By Catie Joyce-Bulay
Photographed by David Waddell
From our August 2022 issue
With its classic red-and-white trim, angular glassy front, and nightly neon glow, the Island Dairy Treat looks like it time-traveled straight from the 1950s, and in a sense, it has. This summer marks 70 years since the roadside ice-cream stand opened in Skowhegan, on an island in a bend of the Kennebec River, above a hydroelectric dam. Not much has changed about the place, and on a recent warm afternoon, some dozen families, young and old, were sitting around picnic tables shaded by maples, much as families have done for generations. One woman tried, without much success, to school her young daughter on licking around the cone to keep the chocolate-vanilla swirl from dripping, but sticky fingers are a rite of summer here.
Jason Curtis, a lifelong Skowhegan resident, recalls perfectly the summer he finally grew tall enough to see over the counter to order his favorite vanilla soft serve. Many years later, in 2017, he and his wife, Shannon, bought the stand. She also frequented it as a kid, and she slung cones in high school. Now, they sell Maine-made Shaker Pond hard serve and a rotating selection of homemade soft serve. The strawberry soft serve is a perennial customer favorite — it’s the same recipe, with juice from local berries, that Shannon remembers from her high-school days. She’s a special-ed teacher, and all six prior owners were teachers too, including the first, Mr. Nadeau, who taught at the middle school that used to be next door.
The Curtises have a photo of the building from when it was swamped in a 1987 flood (as the story goes, the Dairy Treat still opened the next day). Jason, sitting at a picnic table, flipped through his phone to find it. “The high-water line marked the wall like a growth chart, until the previous owner painted over it,” he said, a little rueful. As he scrolled through more pictures of the shop, a woman heading back to her car waved and called out, “You’re a bad influence! But at least I can share it with him,” holding out her cone for her small dog.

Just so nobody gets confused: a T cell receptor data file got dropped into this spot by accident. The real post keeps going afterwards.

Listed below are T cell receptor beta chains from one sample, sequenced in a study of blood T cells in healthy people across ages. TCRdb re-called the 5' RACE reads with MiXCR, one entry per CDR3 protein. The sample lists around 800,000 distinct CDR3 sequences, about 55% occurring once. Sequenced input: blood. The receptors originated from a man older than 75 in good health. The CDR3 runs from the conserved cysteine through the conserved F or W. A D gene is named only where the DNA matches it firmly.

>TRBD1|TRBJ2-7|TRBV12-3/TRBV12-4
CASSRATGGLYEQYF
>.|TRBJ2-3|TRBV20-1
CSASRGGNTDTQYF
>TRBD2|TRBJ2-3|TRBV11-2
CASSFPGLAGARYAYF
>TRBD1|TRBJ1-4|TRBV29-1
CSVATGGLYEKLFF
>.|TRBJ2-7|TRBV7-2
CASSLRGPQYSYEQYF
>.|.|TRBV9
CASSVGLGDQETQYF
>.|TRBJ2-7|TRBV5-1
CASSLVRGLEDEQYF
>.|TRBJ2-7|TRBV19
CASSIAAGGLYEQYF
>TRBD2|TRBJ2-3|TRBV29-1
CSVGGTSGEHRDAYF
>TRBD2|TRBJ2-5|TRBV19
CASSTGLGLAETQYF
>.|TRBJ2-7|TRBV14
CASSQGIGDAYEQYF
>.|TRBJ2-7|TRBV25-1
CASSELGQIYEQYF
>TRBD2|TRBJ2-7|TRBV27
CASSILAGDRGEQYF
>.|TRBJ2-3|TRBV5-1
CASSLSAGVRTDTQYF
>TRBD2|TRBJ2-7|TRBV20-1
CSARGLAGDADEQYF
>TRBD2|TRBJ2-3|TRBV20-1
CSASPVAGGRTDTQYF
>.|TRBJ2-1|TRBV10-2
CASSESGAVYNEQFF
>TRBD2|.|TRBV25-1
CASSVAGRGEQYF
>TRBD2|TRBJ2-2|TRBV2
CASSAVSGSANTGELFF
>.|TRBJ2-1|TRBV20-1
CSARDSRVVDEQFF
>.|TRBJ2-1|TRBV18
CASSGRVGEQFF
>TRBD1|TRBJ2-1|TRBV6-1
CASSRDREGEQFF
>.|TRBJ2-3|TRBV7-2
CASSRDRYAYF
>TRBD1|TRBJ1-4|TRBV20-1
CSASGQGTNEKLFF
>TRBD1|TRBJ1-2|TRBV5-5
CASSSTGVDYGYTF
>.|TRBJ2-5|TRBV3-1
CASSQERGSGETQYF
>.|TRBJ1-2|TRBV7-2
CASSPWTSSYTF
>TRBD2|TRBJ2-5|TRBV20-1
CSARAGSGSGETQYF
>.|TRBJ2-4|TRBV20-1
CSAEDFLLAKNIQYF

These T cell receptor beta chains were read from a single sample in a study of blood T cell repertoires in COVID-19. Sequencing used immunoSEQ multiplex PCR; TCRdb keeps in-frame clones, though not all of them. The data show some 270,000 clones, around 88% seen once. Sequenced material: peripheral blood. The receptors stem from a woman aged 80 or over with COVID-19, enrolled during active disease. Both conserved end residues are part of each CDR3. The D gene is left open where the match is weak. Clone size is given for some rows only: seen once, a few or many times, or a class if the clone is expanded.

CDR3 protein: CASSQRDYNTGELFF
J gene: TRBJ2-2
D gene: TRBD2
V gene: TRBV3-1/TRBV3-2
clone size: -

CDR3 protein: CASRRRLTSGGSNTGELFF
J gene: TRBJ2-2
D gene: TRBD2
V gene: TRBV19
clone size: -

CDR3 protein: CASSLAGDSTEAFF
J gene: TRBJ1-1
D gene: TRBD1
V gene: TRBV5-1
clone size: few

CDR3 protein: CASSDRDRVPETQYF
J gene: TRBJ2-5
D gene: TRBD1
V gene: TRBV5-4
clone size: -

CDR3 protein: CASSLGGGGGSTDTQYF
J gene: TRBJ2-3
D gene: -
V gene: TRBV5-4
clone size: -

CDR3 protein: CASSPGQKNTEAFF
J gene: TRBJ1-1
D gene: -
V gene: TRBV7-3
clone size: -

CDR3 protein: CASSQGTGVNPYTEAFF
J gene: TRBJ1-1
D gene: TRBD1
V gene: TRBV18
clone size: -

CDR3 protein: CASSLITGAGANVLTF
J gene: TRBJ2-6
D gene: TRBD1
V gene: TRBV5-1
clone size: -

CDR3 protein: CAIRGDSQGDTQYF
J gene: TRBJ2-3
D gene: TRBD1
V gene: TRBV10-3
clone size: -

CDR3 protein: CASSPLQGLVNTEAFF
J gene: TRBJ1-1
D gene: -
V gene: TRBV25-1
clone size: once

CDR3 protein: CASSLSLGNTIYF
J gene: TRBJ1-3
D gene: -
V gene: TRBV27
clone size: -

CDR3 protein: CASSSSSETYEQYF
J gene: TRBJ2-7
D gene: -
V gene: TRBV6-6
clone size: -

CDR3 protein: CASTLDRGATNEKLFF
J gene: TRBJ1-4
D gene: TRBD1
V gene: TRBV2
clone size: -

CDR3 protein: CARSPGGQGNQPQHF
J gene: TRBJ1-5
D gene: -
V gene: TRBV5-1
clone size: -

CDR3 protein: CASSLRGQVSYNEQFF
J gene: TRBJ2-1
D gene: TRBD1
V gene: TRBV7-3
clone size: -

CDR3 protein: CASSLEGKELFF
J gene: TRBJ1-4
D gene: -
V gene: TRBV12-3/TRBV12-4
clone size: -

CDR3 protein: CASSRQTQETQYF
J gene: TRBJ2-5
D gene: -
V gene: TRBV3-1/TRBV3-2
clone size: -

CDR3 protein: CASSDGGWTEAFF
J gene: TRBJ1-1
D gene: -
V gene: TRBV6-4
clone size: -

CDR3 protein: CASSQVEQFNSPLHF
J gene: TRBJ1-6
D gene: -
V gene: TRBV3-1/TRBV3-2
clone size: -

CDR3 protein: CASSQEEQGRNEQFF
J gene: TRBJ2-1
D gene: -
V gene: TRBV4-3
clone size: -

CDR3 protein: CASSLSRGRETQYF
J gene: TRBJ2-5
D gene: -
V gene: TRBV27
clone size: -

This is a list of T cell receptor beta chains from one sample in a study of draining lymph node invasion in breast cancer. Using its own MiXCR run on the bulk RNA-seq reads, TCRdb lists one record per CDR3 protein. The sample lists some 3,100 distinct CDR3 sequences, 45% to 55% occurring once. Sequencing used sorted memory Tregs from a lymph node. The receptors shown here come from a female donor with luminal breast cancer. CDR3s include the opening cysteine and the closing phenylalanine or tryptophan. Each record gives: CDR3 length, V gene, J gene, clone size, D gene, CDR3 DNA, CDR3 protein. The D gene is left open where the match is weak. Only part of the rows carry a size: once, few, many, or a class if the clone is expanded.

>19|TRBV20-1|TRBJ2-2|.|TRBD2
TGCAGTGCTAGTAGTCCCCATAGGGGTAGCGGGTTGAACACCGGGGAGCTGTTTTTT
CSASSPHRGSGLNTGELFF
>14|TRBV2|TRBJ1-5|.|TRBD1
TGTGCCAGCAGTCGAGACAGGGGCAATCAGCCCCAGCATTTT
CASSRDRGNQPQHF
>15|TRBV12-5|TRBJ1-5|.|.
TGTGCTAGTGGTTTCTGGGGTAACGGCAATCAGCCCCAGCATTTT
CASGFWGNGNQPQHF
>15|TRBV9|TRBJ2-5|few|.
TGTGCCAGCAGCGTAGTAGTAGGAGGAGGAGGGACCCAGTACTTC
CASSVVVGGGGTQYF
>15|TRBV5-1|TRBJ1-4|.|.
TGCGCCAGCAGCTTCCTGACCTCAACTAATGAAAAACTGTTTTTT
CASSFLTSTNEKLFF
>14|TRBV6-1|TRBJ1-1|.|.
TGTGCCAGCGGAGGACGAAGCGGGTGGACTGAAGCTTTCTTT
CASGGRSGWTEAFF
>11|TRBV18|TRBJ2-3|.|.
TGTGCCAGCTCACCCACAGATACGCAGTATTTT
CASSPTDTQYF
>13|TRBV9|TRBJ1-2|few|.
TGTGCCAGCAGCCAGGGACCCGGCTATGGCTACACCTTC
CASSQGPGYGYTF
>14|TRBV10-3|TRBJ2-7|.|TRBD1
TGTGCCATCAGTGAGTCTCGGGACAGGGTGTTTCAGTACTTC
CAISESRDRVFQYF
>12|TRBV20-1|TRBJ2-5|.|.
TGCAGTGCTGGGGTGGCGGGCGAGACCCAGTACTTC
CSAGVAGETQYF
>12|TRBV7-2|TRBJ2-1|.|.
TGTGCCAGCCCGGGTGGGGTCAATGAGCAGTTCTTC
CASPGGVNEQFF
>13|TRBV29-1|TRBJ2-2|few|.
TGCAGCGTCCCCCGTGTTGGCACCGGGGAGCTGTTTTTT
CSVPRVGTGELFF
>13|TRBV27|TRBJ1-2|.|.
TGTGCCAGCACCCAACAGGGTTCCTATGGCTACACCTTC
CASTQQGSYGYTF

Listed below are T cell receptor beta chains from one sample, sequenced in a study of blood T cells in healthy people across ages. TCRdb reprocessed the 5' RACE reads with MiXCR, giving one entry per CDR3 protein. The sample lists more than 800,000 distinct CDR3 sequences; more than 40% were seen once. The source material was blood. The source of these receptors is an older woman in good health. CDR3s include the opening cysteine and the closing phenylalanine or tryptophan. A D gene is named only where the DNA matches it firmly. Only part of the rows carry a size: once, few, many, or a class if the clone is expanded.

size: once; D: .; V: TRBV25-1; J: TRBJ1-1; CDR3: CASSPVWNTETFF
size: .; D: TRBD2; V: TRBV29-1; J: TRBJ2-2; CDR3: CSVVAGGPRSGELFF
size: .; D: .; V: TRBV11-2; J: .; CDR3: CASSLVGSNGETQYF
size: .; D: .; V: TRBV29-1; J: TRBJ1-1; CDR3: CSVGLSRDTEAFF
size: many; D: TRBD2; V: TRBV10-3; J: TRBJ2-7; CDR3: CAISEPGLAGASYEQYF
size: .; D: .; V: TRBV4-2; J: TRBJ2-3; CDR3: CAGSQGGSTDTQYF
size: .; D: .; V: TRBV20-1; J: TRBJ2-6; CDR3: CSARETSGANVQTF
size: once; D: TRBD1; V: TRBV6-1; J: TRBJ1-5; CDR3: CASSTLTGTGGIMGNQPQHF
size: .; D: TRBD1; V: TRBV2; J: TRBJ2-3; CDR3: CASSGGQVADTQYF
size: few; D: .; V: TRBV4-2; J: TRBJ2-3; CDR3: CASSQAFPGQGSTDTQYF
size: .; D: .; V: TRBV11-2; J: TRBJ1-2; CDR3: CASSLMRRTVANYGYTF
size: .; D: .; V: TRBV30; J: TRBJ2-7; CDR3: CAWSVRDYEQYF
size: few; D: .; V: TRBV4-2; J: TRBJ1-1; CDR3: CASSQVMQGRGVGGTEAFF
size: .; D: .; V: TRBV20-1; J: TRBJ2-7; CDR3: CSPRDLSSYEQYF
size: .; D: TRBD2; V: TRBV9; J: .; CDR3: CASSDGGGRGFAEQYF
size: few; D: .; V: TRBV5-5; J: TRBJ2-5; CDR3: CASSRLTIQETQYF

The Curtises’ only two employees had the day off, for their high-school graduation, so Jason and Shannon were working the window with their daughter, Sydney, who’s studying to be a physical therapist but had a break from clinical rotations. She’s been scooping since she was 14 — and when her parents had cold feet about whether to buy the place, she was the one who nudged them in the right direction: “Nope, sorry, you already told me — you have to buy it!” she insisted. Their son, Drake, stationed in the Southwest with the Maine National Guard this summer, has helped out over the years too.
On the wall above tubs of hard serve, a bright painting Sydney made of the ice-cream stand hangs next to another painting, by a customer, presented as a thank-you for delivering his orders carhop-style after he broke his leg last summer. Meanwhile, outside, a little girl was staring at a boy’s cone of soft serve with a timeless, unmistakable look of envy on her face, and one had to imagine the Dairy Treat has many good decades yet ahead.